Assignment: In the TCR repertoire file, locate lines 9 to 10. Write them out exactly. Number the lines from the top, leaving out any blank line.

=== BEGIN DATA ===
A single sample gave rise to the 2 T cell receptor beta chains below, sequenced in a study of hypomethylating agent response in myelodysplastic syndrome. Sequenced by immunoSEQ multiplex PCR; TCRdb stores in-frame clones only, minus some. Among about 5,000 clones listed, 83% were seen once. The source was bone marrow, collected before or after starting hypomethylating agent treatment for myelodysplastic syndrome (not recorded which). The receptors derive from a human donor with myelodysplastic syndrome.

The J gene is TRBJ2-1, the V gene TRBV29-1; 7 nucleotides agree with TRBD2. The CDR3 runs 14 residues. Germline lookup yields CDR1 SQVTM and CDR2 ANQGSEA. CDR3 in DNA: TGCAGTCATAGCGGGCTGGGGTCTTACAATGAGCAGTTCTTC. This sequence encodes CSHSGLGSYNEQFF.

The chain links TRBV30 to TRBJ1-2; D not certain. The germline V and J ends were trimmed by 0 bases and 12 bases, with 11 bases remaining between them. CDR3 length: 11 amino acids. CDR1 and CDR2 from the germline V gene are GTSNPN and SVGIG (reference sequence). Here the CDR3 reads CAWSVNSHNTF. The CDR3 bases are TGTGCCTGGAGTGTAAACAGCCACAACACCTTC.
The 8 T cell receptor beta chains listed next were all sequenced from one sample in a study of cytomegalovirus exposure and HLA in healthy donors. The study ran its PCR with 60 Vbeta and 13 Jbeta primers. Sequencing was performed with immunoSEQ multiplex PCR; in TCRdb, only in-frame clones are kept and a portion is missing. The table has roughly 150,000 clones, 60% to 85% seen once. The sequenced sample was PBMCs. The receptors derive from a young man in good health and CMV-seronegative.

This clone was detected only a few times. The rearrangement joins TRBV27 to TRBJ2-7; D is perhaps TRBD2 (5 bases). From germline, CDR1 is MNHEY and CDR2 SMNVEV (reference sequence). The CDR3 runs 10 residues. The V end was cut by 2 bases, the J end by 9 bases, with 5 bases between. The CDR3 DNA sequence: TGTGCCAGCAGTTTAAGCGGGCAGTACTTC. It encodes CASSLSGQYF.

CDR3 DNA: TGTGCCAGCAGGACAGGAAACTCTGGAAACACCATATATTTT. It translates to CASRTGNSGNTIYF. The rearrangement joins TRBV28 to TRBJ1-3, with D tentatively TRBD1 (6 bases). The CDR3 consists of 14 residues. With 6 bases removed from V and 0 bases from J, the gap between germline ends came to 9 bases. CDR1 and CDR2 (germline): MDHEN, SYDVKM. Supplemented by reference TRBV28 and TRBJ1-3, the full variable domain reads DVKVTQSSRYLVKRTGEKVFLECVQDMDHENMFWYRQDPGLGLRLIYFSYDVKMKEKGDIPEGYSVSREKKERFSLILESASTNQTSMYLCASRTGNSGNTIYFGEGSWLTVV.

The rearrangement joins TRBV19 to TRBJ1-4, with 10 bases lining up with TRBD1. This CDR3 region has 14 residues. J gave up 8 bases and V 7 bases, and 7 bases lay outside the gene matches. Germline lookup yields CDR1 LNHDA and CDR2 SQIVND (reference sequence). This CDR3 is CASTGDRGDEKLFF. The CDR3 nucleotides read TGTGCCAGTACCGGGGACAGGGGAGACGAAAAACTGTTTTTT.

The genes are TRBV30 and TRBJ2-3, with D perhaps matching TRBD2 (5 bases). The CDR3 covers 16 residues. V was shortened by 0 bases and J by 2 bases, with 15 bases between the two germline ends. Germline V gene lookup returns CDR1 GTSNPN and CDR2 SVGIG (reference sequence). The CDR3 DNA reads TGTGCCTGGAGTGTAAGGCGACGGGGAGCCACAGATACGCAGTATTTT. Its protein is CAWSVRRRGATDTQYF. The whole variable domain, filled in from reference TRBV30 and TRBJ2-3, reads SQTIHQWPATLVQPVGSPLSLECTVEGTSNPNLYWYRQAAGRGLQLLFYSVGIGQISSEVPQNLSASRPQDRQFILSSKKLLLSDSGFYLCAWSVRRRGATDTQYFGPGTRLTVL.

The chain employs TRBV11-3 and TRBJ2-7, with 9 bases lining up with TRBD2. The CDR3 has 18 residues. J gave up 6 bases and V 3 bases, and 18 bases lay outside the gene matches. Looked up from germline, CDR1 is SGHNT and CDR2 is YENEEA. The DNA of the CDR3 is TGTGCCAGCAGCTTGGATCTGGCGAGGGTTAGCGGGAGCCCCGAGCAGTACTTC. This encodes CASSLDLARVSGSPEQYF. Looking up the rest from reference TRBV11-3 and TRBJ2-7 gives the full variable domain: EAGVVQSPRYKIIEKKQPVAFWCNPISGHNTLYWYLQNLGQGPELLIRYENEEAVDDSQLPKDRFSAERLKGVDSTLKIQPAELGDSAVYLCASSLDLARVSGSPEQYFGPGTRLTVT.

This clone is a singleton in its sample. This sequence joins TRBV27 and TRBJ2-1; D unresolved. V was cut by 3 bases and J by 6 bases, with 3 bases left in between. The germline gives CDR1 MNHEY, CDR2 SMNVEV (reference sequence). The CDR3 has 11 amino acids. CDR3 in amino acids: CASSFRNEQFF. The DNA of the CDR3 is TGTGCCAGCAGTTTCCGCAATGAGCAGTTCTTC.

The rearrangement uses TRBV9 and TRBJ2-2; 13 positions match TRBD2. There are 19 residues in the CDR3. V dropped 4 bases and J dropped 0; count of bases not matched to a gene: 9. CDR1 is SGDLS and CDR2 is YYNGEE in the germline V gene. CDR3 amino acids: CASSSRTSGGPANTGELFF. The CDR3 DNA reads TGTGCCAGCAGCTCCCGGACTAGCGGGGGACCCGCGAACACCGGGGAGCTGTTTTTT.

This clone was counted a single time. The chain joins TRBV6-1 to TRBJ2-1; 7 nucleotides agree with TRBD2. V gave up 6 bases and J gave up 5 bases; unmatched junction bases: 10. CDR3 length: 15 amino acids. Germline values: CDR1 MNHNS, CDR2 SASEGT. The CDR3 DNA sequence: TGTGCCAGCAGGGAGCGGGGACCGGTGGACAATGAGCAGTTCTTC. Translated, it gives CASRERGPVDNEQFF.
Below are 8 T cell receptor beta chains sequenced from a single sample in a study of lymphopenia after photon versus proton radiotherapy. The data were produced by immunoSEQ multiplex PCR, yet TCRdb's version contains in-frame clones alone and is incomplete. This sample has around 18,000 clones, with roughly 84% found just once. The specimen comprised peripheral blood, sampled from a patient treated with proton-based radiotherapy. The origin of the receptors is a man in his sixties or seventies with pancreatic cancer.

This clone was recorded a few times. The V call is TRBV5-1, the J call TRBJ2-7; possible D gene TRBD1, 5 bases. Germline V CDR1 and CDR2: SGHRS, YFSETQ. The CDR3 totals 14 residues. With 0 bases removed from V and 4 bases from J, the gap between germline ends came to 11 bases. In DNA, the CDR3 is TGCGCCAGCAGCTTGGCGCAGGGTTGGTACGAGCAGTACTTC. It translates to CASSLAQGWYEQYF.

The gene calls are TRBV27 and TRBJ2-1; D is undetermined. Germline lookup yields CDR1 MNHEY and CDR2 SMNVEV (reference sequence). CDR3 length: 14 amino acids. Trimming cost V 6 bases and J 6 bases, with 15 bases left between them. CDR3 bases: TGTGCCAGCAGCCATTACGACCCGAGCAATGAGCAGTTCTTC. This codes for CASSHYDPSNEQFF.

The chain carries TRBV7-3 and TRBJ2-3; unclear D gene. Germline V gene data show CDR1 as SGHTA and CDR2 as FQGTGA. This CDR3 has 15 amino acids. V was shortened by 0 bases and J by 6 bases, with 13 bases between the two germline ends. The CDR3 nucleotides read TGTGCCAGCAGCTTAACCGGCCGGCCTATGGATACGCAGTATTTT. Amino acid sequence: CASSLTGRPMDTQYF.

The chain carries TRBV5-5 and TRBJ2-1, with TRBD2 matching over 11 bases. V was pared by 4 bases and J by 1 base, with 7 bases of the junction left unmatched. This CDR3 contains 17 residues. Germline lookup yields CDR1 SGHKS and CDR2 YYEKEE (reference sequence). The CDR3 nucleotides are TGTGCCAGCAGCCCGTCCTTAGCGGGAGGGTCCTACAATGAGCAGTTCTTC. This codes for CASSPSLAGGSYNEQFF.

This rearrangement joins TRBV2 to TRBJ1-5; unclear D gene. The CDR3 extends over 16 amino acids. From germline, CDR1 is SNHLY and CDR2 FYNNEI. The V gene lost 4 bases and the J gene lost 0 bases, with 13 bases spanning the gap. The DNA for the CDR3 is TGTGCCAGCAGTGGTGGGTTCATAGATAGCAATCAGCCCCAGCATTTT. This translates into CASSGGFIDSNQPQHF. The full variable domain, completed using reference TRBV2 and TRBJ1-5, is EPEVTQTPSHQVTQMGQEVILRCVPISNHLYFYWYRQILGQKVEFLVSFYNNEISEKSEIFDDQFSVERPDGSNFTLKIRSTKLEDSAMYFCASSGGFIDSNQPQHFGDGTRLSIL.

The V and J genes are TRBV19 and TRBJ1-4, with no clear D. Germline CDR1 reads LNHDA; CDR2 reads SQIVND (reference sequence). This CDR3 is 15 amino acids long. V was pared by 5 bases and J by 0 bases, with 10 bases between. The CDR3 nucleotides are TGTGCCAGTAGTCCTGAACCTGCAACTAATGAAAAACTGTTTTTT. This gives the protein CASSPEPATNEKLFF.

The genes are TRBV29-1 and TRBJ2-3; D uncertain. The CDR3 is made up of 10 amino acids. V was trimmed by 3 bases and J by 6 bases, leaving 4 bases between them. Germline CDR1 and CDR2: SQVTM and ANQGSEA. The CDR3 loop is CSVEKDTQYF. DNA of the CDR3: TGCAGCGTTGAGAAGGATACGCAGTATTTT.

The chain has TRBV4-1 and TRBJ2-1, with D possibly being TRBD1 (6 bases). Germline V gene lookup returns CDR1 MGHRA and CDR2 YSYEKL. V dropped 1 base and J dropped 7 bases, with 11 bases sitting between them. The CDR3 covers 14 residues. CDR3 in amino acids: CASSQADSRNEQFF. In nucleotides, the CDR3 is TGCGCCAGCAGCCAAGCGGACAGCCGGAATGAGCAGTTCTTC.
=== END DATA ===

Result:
The chain employs TRBV11-3 and TRBJ2-7, with 9 bases lining up with TRBD2. The CDR3 has 18 residues. J gave up 6 bases and V 3 bases, and 18 bases lay outside the gene matches. Looked up from germline, CDR1 is SGHNT and CDR2 is YENEEA. The DNA of the CDR3 is TGTGCCAGCAGCTTGGATCTGGCGAGGGTTAGCGGGAGCCCCGAGCAGTACTTC. This encodes CASSLDLARVSGSPEQYF. Looking up the rest from reference TRBV11-3 and TRBJ2-7 gives the full variable domain: EAGVVQSPRYKIIEKKQPVAFWCNPISGHNTLYWYLQNLGQGPELLIRYENEEAVDDSQLPKDRFSAERLKGVDSTLKIQPAELGDSAVYLCASSLDLARVSGSPEQYFGPGTRLTVT.

This clone is a singleton in its sample. This sequence joins TRBV27 and TRBJ2-1; D unresolved. V was cut by 3 bases and J by 6 bases, with 3 bases left in between. The germline gives CDR1 MNHEY, CDR2 SMNVEV (reference sequence). The CDR3 has 11 amino acids. CDR3 in amino acids: CASSFRNEQFF. The DNA of the CDR3 is TGTGCCAGCAGTTTCCGCAATGAGCAGTTCTTC.